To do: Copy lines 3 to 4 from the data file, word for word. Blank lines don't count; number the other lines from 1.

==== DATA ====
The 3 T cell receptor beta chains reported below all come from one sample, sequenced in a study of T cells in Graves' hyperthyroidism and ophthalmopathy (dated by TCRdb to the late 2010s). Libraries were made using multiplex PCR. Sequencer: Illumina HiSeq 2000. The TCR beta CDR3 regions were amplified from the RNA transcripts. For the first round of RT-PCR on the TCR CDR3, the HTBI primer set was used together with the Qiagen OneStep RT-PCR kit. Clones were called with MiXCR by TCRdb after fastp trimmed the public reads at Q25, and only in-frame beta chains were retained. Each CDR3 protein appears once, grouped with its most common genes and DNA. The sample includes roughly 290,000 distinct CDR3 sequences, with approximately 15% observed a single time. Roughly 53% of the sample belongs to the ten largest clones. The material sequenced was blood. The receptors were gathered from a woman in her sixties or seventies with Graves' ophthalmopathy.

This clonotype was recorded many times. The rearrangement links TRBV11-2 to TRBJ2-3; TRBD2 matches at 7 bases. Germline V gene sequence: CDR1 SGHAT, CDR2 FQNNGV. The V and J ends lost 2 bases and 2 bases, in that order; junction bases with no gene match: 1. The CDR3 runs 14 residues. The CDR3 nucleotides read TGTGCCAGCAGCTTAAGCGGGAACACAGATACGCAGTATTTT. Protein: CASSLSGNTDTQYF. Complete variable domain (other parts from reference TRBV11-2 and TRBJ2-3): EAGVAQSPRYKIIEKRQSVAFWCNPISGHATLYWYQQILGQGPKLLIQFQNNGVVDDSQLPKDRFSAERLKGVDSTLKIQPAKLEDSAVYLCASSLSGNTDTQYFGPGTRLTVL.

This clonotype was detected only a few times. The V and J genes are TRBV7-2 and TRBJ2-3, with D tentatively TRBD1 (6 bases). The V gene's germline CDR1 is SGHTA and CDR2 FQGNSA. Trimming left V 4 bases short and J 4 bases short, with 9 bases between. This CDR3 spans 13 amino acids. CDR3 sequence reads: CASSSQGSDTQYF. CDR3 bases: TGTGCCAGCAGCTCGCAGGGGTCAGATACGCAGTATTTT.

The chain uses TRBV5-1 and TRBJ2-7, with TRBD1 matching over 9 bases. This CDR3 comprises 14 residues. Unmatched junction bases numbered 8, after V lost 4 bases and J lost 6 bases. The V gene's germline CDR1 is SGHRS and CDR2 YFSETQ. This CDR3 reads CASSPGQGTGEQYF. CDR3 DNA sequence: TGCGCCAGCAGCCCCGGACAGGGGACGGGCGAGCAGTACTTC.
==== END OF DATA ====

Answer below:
This clonotype was detected only a few times. The V and J genes are TRBV7-2 and TRBJ2-3, with D tentatively TRBD1 (6 bases). The V gene's germline CDR1 is SGHTA and CDR2 FQGNSA. Trimming left V 4 bases short and J 4 bases short, with 9 bases between. This CDR3 spans 13 amino acids. CDR3 sequence reads: CASSSQGSDTQYF. CDR3 bases: TGTGCCAGCAGCTCGCAGGGGTCAGATACGCAGTATTTT.

The chain uses TRBV5-1 and TRBJ2-7, with TRBD1 matching over 9 bases. This CDR3 comprises 14 residues. Unmatched junction bases numbered 8, after V lost 4 bases and J lost 6 bases. The V gene's germline CDR1 is SGHRS and CDR2 YFSETQ. This CDR3 reads CASSPGQGTGEQYF. CDR3 DNA sequence: TGCGCCAGCAGCCCCGGACAGGGGACGGGCGAGCAGTACTTC.